One thing that interests me is that a lot of the artists that have participated have continued to participate, which I didn't really expect. But the fact that artists continue to put new work on it after they've already had three or four pieces adopted suggests to me that there's something in the actual exchange that is really gratifying.... I know that there have been significant e-mail communications between adopters and artists. In fact, there's a book that Art in General is producing, that I put together...it's going to have a lot of the e-mails that were sent to the artists and the successful ones on one page and then, on the facing page, the artwork that the e-mail resulted in getting adopted. When you can juxtapose the artwork and the e-mail, you kind of see why the artist would give to this person. The original premise was that artists produce a lot of art, and even very successful artists don't exhibit or sell a large portion of what they make.
You say that you're interested in the demographic of the adopters. How much does that really matter? Do you ask people about their personal financial situations?
There is a questionnaire that the adopters fill out that asks, where will this artwork live? It asks what you do. So there are no financial criteria. A lot of works have gone to people that are well-off enough to buy...Austin [Pocket Utopia's director] is saying that she actually encouraged a wealthy collector to use the site to have a different kind of collecting experience.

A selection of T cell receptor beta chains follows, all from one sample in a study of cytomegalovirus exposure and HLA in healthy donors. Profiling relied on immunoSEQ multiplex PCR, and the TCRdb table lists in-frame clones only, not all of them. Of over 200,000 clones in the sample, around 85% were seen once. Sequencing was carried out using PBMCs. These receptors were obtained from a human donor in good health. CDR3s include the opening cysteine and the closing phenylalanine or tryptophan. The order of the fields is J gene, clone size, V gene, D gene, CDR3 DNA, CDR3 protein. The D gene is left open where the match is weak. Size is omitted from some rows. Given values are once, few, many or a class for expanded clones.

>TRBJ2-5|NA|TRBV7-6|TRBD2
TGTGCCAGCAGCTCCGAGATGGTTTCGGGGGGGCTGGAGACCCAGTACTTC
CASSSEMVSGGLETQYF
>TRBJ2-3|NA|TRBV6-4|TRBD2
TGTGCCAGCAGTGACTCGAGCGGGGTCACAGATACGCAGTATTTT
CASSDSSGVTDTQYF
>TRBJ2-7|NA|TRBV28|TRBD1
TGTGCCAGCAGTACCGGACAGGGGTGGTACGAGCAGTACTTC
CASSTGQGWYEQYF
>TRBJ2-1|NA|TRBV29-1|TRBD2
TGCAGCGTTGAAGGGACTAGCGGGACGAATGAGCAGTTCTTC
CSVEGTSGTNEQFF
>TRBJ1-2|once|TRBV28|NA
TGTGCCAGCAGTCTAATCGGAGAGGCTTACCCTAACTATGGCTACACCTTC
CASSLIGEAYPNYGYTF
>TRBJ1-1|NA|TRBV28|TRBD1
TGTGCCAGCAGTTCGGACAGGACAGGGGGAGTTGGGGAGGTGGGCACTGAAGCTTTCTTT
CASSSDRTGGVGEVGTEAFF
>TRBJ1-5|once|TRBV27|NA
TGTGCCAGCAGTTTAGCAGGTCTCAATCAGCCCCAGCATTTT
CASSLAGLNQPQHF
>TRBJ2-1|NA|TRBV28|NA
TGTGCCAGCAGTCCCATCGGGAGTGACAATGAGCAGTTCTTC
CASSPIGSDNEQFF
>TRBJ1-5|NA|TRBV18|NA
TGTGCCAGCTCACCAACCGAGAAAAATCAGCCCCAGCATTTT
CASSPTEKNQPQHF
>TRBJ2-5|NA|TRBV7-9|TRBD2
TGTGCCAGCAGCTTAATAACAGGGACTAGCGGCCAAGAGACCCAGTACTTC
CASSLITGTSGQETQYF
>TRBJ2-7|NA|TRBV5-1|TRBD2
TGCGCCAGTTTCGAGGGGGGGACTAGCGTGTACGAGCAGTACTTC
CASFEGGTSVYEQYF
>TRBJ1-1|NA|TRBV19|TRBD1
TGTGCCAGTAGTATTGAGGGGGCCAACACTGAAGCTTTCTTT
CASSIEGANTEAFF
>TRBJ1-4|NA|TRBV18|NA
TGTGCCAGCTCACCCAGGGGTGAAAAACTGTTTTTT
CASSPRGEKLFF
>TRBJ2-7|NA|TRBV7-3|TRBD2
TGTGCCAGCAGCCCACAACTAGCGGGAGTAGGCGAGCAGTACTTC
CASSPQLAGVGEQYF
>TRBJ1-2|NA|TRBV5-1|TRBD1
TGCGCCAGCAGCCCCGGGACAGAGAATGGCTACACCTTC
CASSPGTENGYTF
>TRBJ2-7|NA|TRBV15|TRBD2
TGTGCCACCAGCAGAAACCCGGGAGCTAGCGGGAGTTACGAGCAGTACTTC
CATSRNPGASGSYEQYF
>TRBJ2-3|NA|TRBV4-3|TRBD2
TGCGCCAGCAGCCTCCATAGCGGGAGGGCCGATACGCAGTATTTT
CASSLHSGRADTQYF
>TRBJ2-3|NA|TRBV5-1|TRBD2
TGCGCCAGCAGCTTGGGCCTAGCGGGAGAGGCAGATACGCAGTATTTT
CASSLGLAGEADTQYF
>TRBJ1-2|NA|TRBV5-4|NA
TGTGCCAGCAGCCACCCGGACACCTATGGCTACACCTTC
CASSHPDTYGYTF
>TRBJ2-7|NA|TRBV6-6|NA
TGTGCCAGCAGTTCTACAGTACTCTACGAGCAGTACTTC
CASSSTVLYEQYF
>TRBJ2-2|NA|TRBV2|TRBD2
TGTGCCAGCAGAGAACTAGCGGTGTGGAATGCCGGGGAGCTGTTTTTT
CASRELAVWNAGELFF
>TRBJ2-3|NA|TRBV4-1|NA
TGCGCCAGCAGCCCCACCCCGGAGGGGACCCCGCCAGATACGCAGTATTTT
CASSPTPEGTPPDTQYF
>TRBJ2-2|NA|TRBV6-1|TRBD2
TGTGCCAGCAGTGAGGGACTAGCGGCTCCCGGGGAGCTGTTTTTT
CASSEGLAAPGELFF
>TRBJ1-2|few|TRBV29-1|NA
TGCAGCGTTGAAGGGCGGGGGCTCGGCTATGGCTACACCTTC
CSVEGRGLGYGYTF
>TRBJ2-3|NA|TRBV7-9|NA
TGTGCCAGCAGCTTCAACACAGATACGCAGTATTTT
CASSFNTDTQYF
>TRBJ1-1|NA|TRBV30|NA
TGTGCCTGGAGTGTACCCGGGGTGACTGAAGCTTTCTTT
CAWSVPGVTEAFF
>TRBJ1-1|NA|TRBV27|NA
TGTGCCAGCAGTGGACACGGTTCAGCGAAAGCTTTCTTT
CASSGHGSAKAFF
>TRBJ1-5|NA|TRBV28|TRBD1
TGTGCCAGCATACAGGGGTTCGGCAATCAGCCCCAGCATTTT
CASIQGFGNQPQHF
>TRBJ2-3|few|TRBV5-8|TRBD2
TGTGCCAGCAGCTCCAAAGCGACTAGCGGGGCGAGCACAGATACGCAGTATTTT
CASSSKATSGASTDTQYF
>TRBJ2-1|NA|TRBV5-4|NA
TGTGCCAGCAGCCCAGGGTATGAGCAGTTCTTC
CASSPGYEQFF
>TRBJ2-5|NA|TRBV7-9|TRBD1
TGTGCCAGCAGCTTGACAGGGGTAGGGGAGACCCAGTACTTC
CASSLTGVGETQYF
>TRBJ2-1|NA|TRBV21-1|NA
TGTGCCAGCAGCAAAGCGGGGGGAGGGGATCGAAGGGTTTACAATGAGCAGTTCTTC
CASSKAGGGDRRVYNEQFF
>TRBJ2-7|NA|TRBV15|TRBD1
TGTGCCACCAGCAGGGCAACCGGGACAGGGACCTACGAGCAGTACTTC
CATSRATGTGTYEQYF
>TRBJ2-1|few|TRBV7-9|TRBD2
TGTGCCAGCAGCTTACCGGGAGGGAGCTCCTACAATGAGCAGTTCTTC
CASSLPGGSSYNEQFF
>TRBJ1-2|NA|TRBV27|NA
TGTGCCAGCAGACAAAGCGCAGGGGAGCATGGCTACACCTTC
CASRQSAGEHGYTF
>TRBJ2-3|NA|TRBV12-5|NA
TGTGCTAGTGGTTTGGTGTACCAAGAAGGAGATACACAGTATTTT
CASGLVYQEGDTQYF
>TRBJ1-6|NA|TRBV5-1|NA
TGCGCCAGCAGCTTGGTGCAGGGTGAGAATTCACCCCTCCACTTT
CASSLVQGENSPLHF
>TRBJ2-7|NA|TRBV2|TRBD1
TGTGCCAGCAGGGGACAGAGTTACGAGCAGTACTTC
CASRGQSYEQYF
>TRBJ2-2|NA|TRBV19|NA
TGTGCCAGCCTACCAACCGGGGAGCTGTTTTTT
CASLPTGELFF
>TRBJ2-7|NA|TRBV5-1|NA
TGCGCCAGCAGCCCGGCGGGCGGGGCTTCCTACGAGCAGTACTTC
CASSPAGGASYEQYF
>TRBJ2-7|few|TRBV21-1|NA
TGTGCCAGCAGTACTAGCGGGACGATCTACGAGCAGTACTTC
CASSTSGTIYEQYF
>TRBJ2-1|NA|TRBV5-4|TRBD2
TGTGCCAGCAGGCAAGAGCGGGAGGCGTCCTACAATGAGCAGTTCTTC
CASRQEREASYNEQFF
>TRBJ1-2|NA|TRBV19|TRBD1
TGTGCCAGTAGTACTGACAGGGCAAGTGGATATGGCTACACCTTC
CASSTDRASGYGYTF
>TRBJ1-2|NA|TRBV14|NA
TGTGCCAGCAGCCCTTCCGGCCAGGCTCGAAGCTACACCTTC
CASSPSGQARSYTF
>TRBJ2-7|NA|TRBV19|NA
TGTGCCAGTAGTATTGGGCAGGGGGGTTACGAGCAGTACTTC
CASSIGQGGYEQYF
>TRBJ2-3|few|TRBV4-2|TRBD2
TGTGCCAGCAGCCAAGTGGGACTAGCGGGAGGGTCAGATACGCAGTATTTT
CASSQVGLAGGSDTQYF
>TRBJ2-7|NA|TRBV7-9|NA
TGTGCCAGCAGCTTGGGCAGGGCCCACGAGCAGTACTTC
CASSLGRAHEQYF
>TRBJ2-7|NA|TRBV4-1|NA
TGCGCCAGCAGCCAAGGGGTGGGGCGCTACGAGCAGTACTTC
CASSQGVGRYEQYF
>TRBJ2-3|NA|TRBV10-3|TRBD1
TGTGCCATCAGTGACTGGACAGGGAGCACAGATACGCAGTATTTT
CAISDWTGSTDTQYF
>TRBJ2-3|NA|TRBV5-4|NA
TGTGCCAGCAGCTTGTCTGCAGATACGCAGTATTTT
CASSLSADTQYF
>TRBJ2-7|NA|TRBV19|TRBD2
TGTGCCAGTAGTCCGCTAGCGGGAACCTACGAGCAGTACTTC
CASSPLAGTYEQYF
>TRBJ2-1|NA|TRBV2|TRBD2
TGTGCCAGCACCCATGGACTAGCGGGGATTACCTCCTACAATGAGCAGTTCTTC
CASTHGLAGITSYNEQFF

What is the different collecting experience for someone like that?
They're dealing directly with the artist. Both the adopter and the artist choose. The adopter initially chooses what they're interested in, but then the artist chooses from among the people that solicit them. Amy Silman: She's quite a well-known artist. She was on the cover of Art Forum, like, two months after she put work on FAAN. She really didn't want her work to go to somebody who could buy it, and it ended up going to an artist.... I know that she said no to a museum that wanted to adopt something because she thought they should have been able to buy something.
My main point is that the demographics of people who are getting art through FAAN is much broader than it is through the art market. And that's exciting to me
Aren't you afraid that people are just going to turn around and sell this stuff? I mean, there are some artists on your site who actually do sell works for a good amount of money. What do gallerists think about the Network?
There is something on the site that says, "You should not be using this site for commercial purposes and any resale should involve the artist." But we can't actually enforce that, so there's a lot of goodwill that this project requires.
Well, in the end it is a gift. So do you know how many pieces you've placed so far?
It's about 390 completed adoptions at this point.
The whole premise (of this project) was that the art market can't really put a lot of art into a lot of homes. It goes against how the art market works, because it works in terms of exclusivity. And yet there's a lot of people that would love to own art, and artists make a lot of art that ends up not going anywhere—and not because it's not good art, just because of the way the system is set up. So this is another type of art distribution system. It's not an alternative to the art market; in the end it kind of supplements it, I think.—David Levitz